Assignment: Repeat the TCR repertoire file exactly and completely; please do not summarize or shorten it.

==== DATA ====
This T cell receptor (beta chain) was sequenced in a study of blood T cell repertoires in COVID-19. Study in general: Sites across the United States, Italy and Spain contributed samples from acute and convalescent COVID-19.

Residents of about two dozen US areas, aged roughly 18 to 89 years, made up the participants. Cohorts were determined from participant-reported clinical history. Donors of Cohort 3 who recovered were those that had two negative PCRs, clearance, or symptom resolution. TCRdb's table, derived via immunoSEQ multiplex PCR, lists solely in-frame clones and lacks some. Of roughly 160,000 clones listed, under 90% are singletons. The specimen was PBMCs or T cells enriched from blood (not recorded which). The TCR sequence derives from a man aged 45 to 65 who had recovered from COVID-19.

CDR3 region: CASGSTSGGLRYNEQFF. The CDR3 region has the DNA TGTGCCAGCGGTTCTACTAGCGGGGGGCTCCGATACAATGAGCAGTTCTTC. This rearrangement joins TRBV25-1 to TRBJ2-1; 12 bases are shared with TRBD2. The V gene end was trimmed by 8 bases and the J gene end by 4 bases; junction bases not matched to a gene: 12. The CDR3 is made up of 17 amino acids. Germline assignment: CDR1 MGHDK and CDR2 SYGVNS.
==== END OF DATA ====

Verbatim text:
This T cell receptor (beta chain) was sequenced in a study of blood T cell repertoires in COVID-19. Study in general: Sites across the United States, Italy and Spain contributed samples from acute and convalescent COVID-19.

Residents of about two dozen US areas, aged roughly 18 to 89 years, made up the participants. Cohorts were determined from participant-reported clinical history. Donors of Cohort 3 who recovered were those that had two negative PCRs, clearance, or symptom resolution. TCRdb's table, derived via immunoSEQ multiplex PCR, lists solely in-frame clones and lacks some. Of roughly 160,000 clones listed, under 90% are singletons. The specimen was PBMCs or T cells enriched from blood (not recorded which). The TCR sequence derives from a man aged 45 to 65 who had recovered from COVID-19.

CDR3 region: CASGSTSGGLRYNEQFF. The CDR3 region has the DNA TGTGCCAGCGGTTCTACTAGCGGGGGGCTCCGATACAATGAGCAGTTCTTC. This rearrangement joins TRBV25-1 to TRBJ2-1; 12 bases are shared with TRBD2. The V gene end was trimmed by 8 bases and the J gene end by 4 bases; junction bases not matched to a gene: 12. The CDR3 is made up of 17 amino acids. Germline assignment: CDR1 MGHDK and CDR2 SYGVNS.